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4 p.m. Burn Law
The 4 p.m. Law is a ban (or restriction) on open air burning before 4 p.m. if your fire is within 300 feet of the woods or dry grass which can carry the fire to the woods. You are allowed to burn between 4 p.m. and midnight as long as you take proper care and precaution and attend your fire at all times.
- When is the 4 p.m. Law in effect?
- Why is there a 4 p.m. law?
- Why 4 p.m.?
- What is the main cause of wildfires in Virginia?
- How many wildfires burn in Virginia each year and how many acres are burned?
- Can I have a campfire if I put rocks around it?
- If I take all precautions with my fire after 4 p.m. and it does escape and start a fire, am I responsible for the suppression cost?
- What is the penalty for violating the 4 p.m. Law?
- Can I use my charcoal or gas fire fired barbeque grill?
- Are building contractors and road construction jobs exempt from the 4 p.m. Law?
The law goes into effect on February 15th each year and runs through April 30th.
The 4 p.m. Law was adopted during the 1940's to reduce the number of wildfires which occurred each spring. During this time of the year, Virginia traditionally has an increased number of fires. During the winter months, winds are usually elevated, the relative humidity is lower and the fuels on the forest floor are extremely dry, having "cured" without having the tree leaves to shade them.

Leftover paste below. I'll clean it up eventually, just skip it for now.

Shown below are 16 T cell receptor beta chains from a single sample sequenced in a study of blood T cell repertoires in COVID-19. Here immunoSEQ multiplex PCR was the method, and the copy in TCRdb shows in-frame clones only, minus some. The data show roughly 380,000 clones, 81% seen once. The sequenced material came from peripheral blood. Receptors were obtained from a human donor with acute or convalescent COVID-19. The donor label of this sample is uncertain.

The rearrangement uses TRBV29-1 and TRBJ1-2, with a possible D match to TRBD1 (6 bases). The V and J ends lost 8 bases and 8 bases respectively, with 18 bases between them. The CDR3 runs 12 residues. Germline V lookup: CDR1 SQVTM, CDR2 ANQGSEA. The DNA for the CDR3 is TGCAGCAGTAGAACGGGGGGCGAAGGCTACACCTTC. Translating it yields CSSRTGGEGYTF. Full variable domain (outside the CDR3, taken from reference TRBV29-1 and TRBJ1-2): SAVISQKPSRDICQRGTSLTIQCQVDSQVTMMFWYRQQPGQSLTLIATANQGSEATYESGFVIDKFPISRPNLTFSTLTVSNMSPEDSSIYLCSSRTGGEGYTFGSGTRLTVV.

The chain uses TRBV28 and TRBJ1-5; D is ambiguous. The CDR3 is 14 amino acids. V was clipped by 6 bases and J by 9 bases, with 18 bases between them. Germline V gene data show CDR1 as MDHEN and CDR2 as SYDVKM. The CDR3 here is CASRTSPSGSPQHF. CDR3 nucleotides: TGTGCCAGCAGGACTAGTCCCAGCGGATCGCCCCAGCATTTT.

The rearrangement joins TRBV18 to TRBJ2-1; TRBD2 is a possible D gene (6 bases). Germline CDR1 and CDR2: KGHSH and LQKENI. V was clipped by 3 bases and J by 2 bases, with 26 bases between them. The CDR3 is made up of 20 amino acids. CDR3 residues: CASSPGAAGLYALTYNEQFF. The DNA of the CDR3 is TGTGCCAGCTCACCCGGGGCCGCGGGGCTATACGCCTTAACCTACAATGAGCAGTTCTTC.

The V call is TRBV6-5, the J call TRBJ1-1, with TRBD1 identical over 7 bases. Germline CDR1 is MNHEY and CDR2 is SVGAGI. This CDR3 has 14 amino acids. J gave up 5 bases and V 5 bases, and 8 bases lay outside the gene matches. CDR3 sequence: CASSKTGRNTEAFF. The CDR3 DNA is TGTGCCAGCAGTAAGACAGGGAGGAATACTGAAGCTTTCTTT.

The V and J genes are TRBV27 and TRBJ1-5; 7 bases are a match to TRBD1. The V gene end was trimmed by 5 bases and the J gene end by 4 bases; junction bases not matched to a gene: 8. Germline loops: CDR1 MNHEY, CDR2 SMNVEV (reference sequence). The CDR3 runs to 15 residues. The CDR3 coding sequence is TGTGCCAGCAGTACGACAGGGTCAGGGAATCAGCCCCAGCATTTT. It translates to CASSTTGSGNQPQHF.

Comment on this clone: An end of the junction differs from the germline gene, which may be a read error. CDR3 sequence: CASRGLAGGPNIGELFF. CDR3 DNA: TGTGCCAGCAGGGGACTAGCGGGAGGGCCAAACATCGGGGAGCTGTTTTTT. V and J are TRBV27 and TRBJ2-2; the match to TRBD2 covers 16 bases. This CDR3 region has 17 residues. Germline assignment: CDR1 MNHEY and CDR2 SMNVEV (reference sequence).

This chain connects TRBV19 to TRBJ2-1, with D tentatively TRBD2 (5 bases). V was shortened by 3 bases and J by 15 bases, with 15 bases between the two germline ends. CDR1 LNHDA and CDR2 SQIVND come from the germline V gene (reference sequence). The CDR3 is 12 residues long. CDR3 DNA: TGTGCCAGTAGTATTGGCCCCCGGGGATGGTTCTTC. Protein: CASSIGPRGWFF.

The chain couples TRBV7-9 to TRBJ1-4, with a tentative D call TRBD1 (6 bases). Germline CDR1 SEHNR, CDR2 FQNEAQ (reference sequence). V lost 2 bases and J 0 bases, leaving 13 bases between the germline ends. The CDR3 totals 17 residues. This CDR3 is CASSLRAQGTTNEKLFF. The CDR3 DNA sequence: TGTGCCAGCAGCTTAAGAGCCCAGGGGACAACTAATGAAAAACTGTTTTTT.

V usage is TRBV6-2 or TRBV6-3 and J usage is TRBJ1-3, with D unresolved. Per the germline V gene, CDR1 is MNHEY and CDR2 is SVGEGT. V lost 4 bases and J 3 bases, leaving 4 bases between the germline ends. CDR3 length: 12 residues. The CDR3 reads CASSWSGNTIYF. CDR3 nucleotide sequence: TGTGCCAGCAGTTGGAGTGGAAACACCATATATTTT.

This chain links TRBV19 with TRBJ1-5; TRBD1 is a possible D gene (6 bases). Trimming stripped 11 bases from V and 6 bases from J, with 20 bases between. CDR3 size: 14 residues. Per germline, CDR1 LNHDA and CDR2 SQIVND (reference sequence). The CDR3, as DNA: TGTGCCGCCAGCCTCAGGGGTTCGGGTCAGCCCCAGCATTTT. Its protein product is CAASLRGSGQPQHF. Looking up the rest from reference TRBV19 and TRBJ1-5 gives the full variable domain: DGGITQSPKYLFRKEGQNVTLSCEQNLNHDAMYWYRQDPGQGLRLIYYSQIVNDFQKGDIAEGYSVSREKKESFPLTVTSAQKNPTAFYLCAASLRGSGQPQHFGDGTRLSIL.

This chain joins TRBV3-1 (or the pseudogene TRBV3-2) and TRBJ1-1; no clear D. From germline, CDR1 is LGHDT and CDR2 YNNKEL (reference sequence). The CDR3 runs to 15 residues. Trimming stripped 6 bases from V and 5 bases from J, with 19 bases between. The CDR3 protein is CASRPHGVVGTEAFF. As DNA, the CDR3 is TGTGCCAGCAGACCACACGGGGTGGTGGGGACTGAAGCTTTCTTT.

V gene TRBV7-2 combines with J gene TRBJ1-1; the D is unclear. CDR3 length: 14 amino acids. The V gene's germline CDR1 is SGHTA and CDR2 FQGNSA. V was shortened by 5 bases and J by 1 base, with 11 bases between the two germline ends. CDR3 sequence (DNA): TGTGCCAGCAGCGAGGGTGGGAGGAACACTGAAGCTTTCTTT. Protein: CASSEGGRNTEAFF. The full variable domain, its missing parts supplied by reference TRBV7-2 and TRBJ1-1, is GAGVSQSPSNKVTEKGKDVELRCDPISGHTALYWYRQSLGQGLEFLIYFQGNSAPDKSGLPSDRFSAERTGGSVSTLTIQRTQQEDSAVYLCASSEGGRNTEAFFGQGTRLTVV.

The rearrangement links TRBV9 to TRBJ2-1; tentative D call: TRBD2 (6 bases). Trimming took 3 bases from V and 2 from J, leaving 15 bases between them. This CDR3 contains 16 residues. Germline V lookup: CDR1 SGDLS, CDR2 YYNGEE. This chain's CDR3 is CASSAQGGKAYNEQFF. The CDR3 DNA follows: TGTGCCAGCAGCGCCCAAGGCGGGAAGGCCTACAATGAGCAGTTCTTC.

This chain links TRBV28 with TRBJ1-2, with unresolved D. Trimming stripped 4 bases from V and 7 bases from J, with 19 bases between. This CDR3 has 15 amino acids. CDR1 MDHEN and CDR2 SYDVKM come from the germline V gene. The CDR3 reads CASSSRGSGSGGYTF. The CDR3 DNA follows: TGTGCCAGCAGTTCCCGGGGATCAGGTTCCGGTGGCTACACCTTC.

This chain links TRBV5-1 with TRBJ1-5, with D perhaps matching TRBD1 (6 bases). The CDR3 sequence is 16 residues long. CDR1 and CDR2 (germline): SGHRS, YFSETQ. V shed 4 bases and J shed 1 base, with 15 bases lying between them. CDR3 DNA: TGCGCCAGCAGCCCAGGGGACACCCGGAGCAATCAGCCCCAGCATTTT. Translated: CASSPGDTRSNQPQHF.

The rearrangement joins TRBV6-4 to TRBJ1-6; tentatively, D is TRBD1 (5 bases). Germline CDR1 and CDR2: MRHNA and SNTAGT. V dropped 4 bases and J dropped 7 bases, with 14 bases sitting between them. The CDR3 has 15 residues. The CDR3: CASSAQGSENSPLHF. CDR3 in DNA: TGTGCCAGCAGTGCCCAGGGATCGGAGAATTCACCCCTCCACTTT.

After 4 p.m., winds usually calm down and the relative humidity levels are on the increase, both of which reduce the potential for a debris fire or any outdoor open air fire to escape your control.
Debris burning is the leading cause of wildfires, closely followed by intentionally set or "arson" fires.
Virginia has records which date back to 1925, and our 30 year average is 1,449 fires for 8,338 acres per year. 1941 saw the most fires with 3,697, and 1930 had the most acreage burned at 333,023 acres.
No, campfires are considered an open air fire. A pit fire or campfire may be approved if it meets all of the following conditions: Fire is below ground level, continuously monitored, completely enclosed with cinder blocks, and a ¼" or smaller metal screen is placed over the enclosure. Extra precautions should be taken to clear a 20-foot circle of all flammable materials and have water and a shovel available.
Yes. Although you may have taken all proper precautions and obtained any locally required permits, whoever started the fire is responsible should the fire escape.
Violation of the 4 p.m. law is a class 1 misdemeanor punishable with up to 1 year in jail and/or a fine of not more than $2,500.
Yes, however you must take proper care and precaution by clearing all flammable material from around it and you must stay with it until it is completely extinguished or turned off.
No, however those burning operations must also have an operational fire permit from the Fire Prevention Office prior to conducting burning operations at any time.